In Illinois, the ongoing state budget wrangling has threatened funding for the New Americans Initiative, which promotes civics among immigrants and naturalized citizens. Flavia Jimenez, of the nonprofit Illinois Coalition for Immigrant and Refugee Rights, said she is less optimistic now that her partners will be able to piggyback on the state-funded initiative to promote the census in ethnic communities.
Illegal immigrants are an especially hard-to-reach group, Jimenez said, because they do not want their status known to federal authorities. Likewise, if they are exceeding occupancy limits in their homes, they are afraid that municipal authorities will find out.
To combat those concerns, activists have emphasized that federal law prohibits the Census Bureau from sharing individuals’ data with other government agencies, including Immigration officials.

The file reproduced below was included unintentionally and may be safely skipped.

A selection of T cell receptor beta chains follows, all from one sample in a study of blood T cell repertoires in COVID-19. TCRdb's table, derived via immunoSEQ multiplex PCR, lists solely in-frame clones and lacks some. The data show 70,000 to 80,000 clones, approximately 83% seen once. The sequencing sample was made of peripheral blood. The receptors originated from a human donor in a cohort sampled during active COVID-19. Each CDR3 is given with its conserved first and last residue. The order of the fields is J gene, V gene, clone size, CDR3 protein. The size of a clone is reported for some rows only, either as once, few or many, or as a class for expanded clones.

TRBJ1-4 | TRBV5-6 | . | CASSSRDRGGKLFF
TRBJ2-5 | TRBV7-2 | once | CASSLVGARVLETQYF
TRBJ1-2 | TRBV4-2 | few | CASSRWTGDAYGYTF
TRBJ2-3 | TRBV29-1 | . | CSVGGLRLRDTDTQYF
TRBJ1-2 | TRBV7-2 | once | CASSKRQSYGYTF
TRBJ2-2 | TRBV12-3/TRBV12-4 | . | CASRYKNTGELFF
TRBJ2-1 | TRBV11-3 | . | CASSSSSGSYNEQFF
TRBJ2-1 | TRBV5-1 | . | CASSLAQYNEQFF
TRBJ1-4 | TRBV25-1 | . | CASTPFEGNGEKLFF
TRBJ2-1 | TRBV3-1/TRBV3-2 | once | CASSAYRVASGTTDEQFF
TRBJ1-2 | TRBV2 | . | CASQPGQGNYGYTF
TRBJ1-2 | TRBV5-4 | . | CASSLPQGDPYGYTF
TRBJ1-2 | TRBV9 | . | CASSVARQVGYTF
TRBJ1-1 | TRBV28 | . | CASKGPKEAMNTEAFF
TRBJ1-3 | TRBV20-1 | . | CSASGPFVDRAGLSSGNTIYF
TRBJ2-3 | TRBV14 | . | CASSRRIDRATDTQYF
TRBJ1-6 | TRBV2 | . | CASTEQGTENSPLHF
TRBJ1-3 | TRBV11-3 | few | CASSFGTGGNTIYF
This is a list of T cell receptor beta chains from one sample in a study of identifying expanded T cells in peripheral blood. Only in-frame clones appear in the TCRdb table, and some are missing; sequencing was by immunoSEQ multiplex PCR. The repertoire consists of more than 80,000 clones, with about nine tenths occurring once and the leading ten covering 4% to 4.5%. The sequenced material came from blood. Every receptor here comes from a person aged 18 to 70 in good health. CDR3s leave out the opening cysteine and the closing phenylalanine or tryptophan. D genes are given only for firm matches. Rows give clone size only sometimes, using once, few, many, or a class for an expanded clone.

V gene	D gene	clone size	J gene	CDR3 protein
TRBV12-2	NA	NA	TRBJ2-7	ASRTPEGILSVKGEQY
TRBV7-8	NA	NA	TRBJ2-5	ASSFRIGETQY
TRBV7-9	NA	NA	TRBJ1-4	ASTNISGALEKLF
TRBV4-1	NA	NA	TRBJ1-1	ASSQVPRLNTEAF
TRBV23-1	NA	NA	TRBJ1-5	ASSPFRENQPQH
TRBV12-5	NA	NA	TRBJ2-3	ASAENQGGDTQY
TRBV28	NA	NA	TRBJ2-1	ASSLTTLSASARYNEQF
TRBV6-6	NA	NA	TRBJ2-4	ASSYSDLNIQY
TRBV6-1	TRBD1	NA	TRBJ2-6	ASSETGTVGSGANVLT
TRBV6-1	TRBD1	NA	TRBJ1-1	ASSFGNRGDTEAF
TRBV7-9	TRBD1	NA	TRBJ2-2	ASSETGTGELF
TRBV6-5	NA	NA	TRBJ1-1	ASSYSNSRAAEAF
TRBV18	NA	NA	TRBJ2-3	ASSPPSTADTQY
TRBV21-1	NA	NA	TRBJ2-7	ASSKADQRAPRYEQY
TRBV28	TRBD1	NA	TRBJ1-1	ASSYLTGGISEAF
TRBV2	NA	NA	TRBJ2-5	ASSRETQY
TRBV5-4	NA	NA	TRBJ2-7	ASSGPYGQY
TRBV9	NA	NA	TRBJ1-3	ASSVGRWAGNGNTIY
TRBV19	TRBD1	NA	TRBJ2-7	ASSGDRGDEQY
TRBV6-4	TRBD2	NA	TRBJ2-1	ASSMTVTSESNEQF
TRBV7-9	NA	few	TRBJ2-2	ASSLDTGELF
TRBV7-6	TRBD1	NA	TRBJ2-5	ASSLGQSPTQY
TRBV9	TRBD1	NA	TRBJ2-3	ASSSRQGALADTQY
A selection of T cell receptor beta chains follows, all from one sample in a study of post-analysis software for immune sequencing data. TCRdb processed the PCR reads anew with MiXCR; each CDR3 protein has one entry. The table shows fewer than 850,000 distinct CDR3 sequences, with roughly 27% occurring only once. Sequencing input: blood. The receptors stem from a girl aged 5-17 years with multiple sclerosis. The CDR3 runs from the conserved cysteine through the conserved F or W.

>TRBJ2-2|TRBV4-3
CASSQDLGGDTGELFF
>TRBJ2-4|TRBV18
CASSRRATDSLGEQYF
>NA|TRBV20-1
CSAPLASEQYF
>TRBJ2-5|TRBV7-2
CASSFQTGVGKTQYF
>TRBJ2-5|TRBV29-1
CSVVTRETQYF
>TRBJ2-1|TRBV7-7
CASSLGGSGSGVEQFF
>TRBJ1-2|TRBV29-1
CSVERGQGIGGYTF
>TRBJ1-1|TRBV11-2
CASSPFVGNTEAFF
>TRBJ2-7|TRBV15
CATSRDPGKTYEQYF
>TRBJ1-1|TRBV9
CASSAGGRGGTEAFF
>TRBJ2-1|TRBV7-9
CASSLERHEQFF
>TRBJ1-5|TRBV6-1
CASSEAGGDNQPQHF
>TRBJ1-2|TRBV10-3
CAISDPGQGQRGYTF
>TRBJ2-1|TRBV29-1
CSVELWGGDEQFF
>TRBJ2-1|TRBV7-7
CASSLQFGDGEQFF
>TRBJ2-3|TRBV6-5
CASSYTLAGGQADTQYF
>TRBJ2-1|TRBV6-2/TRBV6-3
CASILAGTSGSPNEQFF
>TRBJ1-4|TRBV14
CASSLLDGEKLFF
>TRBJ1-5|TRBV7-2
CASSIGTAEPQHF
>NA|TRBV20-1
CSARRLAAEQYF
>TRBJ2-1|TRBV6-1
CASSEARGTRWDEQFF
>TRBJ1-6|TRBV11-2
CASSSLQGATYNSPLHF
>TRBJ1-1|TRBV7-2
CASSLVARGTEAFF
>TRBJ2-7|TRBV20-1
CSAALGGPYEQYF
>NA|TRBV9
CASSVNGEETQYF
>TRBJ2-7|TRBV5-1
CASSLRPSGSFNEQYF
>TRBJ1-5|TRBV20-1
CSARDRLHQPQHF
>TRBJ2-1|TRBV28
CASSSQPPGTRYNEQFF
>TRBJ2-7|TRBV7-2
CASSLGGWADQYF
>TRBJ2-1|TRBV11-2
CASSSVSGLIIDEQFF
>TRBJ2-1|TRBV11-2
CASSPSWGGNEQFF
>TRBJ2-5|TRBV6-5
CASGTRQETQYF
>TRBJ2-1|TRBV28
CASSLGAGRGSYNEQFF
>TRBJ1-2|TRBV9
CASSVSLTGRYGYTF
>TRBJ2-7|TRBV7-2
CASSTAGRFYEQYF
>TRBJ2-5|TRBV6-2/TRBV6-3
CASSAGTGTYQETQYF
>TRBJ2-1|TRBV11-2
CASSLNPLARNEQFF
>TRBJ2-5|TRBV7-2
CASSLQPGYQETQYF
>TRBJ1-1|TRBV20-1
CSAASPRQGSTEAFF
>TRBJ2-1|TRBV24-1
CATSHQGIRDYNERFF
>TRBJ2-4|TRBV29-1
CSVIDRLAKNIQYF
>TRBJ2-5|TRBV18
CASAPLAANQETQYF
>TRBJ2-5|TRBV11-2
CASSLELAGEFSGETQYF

In Cook County, the volunteer outreach committee has received only $150,000 from the county for outreach, compared with $500,000 the last time.
Albert Pritchett, the county’s former chief administrative officer and chairman of the committee, said his group will need more funding to match the improved participation in the previous census.
“We recognize getting those funds is going to be more difficult this time around,” he said, “but we think the costs are essential, especially when you look at what the return is.”
(c) 2009, Chicago Tribune. Source: McClatchy-Tribune Information Services.